A United States District Court recently ruled that a nursing home resident does not have a private right to assert a lawsuit against a nursing home for involuntary discharge under the Nursing Home Reform Act. Schwerdtfeger v. Alden Long Grove Rehabilitation and Health Care Center (U.S. Dist. Ct., N.D. Ill., No. 13 C 8316, May 12, 2014).

Theresa Schwerdtfeger, an Illinois Medicaid recipient and nursing home resident, had a verbal dispute with a nurse and another resident. As a result, the nursing home told Ms. Schwerdtfeger she was required to leave the facility. She was immediately transferred to a hospital and then to another nursing home. While Ms. Schwerdtfeger was in the hospital, the nursing home served her with a notice of involuntary discharge stating that the discharge was necessary because “the safety of individuals in this facility is endangered.” Ms. Schwerdtfeger requested an administrative hearing with the Illinois Department of Public Health disputing the validity of the discharge. The nursing home eventually withdrew the involuntary discharge, but did not allow Ms. Schwerdtfeger to return to the facility. An administrative law judge dismissed the appeal because the involuntary discharge had been withdrawn.

Ms. Schwerdtfeger filed suit in federal court, claiming the nursing home impermissibly discharged her in violation of the Nursing Home Reform Act (NHRA) in that “[1] there was no emergency; [2] [Schwerdtfeger] was not provided proper notice of her involuntary discharge; [3] the listed reason for discharge, that safety of individuals in the facility was endangered, was not supported by the facts; [4] the facts relied upon by defendants were insufficiently documented; [5] Defendants did not offer [Schwerdtfeger] counseling services; and [6] Defendant did not readmit Schwerdtfeger] after the alleged emergency had passed.” The nursing home moved to dismiss, arguing that (1) the NHRA does not create private rights for nursing facility residents, and (2) even if NHRA does create such rights, the NHRA does not provide a private remedy for violation of those rights by nursing facility residents against private nursing facilities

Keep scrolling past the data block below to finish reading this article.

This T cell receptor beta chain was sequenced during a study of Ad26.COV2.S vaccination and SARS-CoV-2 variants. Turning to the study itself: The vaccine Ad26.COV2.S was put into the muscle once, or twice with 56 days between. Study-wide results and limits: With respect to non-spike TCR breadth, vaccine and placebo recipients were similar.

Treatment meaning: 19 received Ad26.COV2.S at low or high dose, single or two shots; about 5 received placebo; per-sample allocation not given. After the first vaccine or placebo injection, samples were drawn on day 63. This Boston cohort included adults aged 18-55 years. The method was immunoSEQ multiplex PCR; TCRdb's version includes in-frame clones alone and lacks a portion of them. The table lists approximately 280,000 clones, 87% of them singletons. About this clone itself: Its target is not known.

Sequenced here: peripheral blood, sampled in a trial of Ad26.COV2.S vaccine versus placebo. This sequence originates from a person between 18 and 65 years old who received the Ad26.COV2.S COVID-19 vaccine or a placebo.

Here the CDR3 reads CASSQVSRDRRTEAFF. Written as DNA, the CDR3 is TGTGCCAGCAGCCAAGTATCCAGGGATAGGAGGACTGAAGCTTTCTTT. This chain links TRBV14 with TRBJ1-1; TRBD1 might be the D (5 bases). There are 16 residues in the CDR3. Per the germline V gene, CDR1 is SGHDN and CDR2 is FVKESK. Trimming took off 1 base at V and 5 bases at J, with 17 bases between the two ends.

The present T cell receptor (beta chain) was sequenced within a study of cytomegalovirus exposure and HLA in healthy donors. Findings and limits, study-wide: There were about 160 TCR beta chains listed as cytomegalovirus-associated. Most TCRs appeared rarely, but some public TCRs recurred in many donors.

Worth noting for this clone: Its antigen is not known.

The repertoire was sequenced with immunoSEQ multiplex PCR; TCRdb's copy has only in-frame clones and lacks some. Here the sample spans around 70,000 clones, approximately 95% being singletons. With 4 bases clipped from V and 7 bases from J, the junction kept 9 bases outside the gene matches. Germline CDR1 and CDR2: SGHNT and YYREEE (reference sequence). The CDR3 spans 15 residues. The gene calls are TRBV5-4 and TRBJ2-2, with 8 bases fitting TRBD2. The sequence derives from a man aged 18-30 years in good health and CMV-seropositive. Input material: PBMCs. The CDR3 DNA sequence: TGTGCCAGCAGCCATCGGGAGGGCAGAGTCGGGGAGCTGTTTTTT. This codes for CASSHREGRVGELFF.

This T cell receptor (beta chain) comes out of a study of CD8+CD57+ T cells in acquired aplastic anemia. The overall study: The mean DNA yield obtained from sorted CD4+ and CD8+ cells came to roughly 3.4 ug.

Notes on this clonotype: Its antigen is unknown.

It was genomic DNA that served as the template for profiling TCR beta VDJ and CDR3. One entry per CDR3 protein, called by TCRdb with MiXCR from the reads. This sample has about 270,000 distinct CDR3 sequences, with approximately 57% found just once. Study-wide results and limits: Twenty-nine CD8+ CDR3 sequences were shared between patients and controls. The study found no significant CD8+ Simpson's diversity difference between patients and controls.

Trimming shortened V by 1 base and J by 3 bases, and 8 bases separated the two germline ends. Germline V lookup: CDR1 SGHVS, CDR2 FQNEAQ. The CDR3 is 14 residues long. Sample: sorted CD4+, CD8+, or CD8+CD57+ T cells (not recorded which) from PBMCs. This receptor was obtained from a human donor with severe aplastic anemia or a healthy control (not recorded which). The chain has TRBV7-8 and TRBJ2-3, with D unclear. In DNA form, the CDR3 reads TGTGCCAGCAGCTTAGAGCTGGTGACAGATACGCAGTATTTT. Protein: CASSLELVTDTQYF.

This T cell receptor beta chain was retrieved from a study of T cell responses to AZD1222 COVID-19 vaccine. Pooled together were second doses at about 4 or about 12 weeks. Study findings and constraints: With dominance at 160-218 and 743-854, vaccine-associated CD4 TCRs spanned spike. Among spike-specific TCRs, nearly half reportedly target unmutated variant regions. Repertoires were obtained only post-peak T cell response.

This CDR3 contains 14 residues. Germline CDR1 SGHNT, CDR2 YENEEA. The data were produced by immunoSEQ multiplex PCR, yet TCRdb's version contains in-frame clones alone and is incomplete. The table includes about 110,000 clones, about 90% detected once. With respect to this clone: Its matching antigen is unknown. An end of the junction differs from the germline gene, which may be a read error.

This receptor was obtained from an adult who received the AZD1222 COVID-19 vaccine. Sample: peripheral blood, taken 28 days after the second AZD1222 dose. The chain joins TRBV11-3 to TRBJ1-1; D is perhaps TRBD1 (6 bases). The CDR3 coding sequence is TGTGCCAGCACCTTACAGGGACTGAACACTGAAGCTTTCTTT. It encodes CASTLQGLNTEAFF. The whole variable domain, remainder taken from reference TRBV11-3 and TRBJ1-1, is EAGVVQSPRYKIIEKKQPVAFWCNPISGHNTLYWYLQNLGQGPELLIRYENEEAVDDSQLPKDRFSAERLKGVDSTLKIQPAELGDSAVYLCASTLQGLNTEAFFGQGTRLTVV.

The U.S. District Court, Northern District of Illinois, dismissed Schwerdtfeger’s claim, holding that there is no private right of action under the NHRA. According to the court, “The ‘rights’ provided by the NHRA are not absolute federal rights, but qualified rights in that the rights exist only because a nursing facility participates in a federally funded Medicaid plan… Congress has clearly and unambiguously provided a remedial process for nursing facility residents to enforce the rights the NHRA provides in state courts. Rights qualified by their statutory context are not actionable outside the remedial process provided by that statute.”

The case is annexed here – Schwerdtfeger v. Alden Long Grove Rehabilitation and Health Care Center

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